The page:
The Onimiki project is supported by the Temiscamingue community and the First Nations of Kebaowek and Wolf Lake.

Onimiki will also be a “run-of-river” power plant because it does not involve any modification of the current capacity and levels of Lake Kipawa and other potential impacted lakes and rivers.

The Organisme du bassin versant du Témiscamingue has conducted a preliminary study which you can consult here.

As additional steps are taken in the project, further studies are conducted to confirm the minimal impact anticipated in the preliminary study conducted by the OBVT. 

Gordon Creek

The nature of the bed of Gordon Creek is stable and the flows it has been subjected to have already been greater than what is anticipated in the Onimiki project.

The hydroelectric potential on Gordon Creek has been exploited in the past. Production ceased after the nationalization of electricity in Quebec, but the hydroelectric potential still exists.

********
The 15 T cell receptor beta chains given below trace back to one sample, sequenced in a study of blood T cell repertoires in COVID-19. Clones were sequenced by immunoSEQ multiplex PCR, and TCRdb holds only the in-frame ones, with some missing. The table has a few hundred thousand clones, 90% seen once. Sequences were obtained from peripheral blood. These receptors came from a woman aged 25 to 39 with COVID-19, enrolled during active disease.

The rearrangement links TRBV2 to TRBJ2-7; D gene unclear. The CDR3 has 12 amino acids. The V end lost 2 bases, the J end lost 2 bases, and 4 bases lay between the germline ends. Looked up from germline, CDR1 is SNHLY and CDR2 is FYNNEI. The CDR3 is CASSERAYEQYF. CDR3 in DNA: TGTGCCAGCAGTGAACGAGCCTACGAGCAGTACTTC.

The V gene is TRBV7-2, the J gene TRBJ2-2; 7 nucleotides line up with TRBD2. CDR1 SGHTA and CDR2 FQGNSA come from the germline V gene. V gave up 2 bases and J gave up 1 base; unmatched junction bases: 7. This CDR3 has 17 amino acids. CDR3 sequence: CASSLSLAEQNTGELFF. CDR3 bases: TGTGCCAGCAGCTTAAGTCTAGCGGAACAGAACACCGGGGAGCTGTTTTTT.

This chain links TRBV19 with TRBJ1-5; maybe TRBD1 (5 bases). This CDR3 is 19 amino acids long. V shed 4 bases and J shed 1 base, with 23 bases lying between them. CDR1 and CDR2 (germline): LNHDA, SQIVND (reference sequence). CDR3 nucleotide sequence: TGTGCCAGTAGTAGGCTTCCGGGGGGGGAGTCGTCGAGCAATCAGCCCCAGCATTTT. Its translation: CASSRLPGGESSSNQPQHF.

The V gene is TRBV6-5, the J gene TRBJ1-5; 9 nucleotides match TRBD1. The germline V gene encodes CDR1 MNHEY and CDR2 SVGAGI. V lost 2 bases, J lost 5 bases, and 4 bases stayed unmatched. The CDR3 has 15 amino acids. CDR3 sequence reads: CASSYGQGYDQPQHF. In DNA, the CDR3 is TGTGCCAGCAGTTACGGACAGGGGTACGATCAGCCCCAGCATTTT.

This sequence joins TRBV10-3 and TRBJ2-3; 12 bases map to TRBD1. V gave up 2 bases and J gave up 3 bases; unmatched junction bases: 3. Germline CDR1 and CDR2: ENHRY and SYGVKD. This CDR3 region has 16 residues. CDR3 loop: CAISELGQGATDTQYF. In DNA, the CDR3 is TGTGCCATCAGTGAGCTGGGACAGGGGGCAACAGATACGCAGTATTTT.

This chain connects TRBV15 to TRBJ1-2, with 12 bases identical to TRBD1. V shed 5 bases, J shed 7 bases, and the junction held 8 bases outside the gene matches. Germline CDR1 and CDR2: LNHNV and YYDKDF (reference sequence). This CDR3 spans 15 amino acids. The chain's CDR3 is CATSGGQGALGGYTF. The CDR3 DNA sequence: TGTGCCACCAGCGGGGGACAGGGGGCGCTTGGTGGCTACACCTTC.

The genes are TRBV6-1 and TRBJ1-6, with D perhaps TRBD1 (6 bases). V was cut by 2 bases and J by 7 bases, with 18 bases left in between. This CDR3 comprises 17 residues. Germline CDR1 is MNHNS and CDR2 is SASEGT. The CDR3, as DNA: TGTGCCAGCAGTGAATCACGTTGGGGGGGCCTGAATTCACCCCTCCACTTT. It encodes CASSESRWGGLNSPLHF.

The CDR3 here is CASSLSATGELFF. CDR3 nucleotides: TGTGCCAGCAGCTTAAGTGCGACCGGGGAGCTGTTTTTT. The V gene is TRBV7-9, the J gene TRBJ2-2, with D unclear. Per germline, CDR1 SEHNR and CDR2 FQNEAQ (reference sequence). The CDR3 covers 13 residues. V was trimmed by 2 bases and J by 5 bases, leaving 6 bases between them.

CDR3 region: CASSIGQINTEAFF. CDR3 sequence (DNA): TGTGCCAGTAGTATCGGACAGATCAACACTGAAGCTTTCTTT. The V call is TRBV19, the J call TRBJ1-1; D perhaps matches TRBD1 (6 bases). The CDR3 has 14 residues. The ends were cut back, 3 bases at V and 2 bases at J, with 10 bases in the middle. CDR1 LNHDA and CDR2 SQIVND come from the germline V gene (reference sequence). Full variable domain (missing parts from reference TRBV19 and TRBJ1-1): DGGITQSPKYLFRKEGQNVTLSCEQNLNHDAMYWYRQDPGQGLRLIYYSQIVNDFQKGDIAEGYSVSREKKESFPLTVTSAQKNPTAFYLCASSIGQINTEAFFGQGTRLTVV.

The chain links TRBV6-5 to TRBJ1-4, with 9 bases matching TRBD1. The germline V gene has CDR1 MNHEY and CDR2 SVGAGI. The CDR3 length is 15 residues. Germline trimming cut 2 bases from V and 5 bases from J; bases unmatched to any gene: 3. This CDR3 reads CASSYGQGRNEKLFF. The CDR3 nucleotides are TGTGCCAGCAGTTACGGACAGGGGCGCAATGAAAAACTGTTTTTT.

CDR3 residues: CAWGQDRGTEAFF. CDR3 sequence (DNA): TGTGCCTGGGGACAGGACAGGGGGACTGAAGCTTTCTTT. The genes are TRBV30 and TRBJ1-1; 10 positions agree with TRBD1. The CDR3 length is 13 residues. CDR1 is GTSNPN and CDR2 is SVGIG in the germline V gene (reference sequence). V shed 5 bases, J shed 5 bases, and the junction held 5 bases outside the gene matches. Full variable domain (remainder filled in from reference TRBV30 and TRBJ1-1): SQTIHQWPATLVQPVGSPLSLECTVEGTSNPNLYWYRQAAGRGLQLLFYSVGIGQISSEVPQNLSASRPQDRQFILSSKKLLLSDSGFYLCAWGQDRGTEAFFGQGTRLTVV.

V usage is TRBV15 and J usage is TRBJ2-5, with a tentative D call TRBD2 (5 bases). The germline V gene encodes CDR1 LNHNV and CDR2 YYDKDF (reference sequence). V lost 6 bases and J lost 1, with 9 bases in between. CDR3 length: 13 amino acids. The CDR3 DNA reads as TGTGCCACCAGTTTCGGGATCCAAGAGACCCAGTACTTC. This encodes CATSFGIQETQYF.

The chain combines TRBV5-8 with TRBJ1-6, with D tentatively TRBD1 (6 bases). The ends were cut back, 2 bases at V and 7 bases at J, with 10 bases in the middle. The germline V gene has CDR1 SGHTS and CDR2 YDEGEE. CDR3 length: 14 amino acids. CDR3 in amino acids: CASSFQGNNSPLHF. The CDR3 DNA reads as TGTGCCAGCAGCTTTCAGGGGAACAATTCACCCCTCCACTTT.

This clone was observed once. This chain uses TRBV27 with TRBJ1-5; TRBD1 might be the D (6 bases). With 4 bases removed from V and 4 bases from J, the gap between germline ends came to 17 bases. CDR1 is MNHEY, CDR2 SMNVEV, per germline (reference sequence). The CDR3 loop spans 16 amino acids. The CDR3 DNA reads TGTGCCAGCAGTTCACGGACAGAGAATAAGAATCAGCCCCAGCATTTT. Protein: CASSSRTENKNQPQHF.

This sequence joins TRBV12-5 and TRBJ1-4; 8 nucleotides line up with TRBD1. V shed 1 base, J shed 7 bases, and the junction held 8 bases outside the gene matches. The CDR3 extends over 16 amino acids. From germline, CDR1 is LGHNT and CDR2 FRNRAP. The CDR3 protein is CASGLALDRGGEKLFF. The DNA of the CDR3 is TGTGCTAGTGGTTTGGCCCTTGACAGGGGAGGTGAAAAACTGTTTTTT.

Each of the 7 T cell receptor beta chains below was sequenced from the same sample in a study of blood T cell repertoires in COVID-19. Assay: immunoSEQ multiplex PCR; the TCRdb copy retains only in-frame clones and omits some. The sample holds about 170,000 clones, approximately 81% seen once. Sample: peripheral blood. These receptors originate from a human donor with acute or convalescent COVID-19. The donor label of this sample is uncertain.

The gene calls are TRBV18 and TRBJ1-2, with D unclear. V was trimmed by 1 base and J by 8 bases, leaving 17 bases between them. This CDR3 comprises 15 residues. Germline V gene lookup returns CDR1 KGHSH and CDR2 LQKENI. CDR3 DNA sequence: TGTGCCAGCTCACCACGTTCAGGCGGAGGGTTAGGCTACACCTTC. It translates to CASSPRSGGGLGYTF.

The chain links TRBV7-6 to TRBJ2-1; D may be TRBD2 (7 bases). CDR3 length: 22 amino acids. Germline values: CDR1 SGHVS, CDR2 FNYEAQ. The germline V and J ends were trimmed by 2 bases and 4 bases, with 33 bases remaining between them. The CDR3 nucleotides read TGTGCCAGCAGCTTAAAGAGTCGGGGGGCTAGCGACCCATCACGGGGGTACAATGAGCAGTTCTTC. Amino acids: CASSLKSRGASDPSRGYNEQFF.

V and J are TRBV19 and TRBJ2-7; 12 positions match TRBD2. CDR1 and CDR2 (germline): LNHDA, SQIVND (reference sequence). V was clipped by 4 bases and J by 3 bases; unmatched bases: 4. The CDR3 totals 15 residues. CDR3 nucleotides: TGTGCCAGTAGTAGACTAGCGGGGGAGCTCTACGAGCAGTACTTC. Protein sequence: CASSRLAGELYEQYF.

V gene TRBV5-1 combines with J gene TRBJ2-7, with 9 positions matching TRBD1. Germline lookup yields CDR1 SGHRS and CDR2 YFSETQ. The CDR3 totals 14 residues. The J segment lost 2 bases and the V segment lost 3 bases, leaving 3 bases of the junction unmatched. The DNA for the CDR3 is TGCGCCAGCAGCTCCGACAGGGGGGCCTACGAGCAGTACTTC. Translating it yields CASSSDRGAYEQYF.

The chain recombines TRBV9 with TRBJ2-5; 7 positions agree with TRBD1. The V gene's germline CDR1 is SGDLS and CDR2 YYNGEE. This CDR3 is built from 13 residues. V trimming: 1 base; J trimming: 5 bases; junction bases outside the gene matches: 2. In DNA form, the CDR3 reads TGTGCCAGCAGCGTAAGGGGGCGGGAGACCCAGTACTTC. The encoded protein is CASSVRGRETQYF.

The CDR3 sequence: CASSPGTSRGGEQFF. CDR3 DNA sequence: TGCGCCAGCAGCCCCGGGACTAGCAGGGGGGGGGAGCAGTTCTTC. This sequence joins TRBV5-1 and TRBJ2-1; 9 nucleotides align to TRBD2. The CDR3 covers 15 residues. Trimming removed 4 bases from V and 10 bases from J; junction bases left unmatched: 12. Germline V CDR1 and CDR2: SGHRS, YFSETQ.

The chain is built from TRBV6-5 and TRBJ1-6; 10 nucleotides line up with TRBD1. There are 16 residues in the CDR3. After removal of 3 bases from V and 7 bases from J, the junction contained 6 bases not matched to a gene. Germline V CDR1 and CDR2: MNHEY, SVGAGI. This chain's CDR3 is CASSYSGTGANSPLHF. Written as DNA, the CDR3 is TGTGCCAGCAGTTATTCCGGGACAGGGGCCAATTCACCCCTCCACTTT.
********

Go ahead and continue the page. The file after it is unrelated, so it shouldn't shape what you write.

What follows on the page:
Lake Kipawa

Since 2013, an agreement exists with the CEHQ (Centre d’expertise hydrique du Québec) to lower the normal level of Lake Kipawa by 40 cm during the lake trout spawning period. This agreement aims to promote the survival of eggs during the winter tide. The lowering of the water level is done gradually from September 1st to October 20th of each year.

Lake Timiskaming

In Lake Timiskaming, several spawning grounds have been identified in the vicinity, but only one walleye spawning ground is located near the mouth of the Kipawa River. The reproductive success of walleye is very variable from one year to the next. This variation would be mainly related to climatic factors that influence the hatching rate of eggs, the abundance of zooplankton and the abundance of prey available during the first winter.